|Mean (SD)||P value||Mean (SD)||P value||Mean (SD)||P value||Mean (SD)||P value|
|Pair 1||XGBb vs RFc||0.013 (0.034)||.44||0.023 (0.034)||.21||0.059 (0.089)||.21||0.041 (0.062)||.21|
|Pair 2||XGB vs MLPd||0.034 (0.007)||<.001e||0.049 (0.009)||<.001e||0.051 (0.013)||.001e||0.050 (0.010)||<.001e|
|Pair 3||XGB vs C5.0||–0.001 (0.006)||.66||–0.003 (0.008)||.40||0.003 (0.022)||.76||0.000 (0.015)||>.99|
|Pair 4||XGB vs LRf||0.175 (0.004)||<.001e||0.109 (0.006)||<.001e||0.317 (0.021)||<.001e||0.213 (0.012)||<.001e|
|Pair 5||RF vs MLP||0.021 (0.036)||.27||0.026 (0.037)||.19||–0.008 (0.095)||.86||0.009 (0.066)||.77|
|Pair 6||RF vs C5.0||–0.014 (0.029)||.34||–0.026 (0.032)||.15||–0.056 (0.076)||.18||–0.041 (0.054)||.17|
|Pair 7||RF vs LR||0.163 (0.033)||<.001e||0.086 (0.034)||.005e||0.258 (0.090)||.003e||0.172 (0.062)||.003e|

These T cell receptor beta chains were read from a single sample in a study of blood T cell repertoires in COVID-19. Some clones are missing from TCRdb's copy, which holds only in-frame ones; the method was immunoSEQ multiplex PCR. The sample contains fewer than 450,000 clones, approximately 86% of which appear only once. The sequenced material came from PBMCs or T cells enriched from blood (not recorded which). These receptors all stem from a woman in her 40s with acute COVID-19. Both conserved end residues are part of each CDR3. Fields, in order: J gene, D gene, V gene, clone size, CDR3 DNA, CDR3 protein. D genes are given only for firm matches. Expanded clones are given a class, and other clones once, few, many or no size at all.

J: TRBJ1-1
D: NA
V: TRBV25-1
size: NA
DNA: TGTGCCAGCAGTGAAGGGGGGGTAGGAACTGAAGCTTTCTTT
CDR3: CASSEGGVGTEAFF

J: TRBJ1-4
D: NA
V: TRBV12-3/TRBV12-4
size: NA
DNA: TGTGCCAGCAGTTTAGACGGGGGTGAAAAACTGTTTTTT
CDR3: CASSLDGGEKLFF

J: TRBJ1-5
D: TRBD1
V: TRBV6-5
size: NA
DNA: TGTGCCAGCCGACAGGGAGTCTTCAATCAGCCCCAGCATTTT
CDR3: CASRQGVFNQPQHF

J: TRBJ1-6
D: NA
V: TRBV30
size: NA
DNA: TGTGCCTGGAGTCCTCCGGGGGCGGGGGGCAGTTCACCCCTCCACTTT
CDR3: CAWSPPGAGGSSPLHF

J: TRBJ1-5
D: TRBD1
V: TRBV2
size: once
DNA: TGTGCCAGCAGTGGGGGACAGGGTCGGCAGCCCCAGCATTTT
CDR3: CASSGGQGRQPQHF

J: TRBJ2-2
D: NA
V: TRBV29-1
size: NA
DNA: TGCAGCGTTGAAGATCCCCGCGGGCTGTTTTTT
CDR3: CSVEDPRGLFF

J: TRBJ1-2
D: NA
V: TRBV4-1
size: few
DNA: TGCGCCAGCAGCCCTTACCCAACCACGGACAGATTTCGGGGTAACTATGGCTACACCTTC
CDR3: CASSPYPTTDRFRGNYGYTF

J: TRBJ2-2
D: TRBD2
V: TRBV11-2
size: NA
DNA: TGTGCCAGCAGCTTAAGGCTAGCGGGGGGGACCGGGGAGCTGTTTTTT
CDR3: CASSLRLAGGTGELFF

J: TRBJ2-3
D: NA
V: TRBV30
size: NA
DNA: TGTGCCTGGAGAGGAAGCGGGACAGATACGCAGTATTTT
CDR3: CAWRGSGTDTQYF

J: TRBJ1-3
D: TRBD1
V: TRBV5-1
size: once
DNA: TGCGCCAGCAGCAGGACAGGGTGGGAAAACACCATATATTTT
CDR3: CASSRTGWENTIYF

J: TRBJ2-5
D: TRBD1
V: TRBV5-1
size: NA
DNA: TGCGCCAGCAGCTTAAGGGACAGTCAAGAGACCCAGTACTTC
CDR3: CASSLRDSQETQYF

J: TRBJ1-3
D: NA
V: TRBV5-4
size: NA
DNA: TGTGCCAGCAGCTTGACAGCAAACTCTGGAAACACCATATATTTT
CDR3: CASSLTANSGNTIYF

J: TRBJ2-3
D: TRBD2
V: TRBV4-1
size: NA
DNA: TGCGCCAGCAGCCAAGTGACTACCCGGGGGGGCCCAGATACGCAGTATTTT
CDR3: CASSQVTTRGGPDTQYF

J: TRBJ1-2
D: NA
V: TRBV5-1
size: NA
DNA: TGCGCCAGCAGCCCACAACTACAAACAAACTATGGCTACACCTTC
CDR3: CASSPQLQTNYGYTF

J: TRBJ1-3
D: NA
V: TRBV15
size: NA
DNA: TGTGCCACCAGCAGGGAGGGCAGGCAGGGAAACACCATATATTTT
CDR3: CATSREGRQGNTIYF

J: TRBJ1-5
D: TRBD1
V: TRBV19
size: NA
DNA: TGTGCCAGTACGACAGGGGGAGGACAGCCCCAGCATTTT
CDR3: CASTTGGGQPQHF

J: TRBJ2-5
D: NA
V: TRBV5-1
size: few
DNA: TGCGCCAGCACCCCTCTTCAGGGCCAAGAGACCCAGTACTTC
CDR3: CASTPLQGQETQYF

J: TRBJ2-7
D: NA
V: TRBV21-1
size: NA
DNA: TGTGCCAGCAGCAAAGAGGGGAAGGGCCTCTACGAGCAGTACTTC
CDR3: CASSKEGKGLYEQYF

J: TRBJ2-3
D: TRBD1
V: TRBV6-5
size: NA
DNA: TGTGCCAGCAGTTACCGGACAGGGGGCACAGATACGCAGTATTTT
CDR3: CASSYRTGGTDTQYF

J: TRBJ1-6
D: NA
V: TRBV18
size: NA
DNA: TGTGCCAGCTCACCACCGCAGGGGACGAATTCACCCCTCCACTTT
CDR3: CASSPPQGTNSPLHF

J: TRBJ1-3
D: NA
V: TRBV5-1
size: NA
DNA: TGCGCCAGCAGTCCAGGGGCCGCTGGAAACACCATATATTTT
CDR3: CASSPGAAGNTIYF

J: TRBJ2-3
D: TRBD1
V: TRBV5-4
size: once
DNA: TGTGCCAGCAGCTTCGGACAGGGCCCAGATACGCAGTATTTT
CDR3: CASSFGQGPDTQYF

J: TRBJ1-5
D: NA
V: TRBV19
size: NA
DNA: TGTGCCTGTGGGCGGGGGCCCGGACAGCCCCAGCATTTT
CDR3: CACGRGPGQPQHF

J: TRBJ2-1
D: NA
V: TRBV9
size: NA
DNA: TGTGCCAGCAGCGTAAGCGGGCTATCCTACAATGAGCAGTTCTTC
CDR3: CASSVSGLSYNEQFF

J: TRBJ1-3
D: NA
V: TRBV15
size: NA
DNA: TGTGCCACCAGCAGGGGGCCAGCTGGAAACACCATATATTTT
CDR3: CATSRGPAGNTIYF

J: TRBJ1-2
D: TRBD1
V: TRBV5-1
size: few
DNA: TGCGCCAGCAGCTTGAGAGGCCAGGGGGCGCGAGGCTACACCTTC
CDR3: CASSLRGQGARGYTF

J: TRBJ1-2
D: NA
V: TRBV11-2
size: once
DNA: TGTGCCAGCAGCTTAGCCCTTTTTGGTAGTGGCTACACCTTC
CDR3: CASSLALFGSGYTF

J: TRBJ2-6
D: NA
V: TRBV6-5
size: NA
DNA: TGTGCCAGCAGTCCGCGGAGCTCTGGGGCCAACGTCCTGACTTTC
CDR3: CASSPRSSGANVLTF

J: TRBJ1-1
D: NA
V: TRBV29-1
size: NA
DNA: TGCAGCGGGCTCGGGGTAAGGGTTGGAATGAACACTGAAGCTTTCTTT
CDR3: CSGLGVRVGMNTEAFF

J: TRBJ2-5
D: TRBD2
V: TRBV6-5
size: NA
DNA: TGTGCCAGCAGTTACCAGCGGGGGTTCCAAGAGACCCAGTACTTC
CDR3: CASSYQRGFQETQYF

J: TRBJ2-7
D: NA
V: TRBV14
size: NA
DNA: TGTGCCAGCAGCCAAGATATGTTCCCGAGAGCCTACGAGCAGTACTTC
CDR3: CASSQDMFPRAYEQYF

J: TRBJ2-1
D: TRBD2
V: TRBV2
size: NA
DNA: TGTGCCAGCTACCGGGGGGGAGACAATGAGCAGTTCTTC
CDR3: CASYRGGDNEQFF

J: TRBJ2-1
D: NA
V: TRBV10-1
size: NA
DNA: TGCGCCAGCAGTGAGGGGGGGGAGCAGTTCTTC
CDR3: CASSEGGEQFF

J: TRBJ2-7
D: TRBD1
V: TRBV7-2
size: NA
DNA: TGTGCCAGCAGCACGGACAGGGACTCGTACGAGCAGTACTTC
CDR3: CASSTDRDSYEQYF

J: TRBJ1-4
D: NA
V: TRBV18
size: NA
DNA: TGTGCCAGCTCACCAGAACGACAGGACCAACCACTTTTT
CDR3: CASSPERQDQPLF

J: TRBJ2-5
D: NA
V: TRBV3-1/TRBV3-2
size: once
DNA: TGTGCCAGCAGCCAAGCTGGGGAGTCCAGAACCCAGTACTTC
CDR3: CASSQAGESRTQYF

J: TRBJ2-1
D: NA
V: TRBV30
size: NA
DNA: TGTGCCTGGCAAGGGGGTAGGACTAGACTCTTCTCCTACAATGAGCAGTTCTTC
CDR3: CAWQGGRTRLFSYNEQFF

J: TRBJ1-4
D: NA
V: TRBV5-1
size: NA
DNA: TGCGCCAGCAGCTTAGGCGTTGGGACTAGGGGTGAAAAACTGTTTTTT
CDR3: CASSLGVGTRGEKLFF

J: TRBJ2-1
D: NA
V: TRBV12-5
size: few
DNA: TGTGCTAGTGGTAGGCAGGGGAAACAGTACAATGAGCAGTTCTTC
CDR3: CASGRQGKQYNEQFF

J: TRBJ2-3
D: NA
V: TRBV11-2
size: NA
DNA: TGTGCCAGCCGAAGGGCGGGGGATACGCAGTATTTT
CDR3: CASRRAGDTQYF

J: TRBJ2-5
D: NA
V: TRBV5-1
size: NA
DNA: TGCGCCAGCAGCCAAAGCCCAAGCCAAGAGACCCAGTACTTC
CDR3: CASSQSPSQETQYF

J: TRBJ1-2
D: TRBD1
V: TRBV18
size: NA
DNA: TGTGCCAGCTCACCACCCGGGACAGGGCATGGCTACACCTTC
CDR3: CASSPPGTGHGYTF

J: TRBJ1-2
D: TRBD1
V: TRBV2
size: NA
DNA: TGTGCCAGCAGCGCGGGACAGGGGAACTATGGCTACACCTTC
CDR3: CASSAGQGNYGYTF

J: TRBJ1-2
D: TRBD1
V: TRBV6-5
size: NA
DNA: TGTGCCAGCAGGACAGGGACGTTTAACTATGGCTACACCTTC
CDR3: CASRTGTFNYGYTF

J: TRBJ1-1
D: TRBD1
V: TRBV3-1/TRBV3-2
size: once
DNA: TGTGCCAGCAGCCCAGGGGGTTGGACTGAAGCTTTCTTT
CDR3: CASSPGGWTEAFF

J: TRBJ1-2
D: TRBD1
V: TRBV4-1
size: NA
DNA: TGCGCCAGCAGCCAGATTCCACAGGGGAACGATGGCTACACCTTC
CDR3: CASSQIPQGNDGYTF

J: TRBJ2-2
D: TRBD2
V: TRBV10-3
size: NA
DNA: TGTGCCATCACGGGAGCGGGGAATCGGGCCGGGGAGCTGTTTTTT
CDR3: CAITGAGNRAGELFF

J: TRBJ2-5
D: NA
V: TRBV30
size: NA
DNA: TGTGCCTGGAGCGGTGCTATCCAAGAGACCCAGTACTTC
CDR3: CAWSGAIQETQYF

|Pair 8||MLP vs C5.0||–0.035 (0.008)||.001e||–0.052 (0.011)||<.001e||–0.048 (0.023)||.01||–0.050 (0.016)||.002e|
|Pair 9||MLP vs LR||0.142 (0.005)||<.001e||0.060 (0.007)||<.001e||0.266 (0.015)||<.001e||0.163 (0.008)||<.001e|
|Pair 10||C5.0 vs LR||0.177 (0.004)||<.001e||0.112 (0.010)||<.001e||0.314 (0.020)||<.001e||0.213 (0.014)||<.001e|
aAUC: area under the receiver operating characteristic curve.
bXGB: extreme gradient boosting.
cRF: random forest.
dMLP: multilayer perceptron.
eSignificant at the adjusted .005 significance level using Bonferroni correction.
fLR: logistic regression.
To have a deeper understanding of the 5 machine learning algorithms, including the baseline logistic regression, we ranked the impact of the 13 predictor variables on the mean AUCs of the 5 algorithms. This was achieved through the successive permutation of the values of the input linguistic features. To ensure the stability and reliability of the experimental models, five-fold cross-validation was repeated with each permutation exercise. As a result, we obtained the mean decease (in percentage) in the AUCs of the 5 machine learning algorithms as shown inand .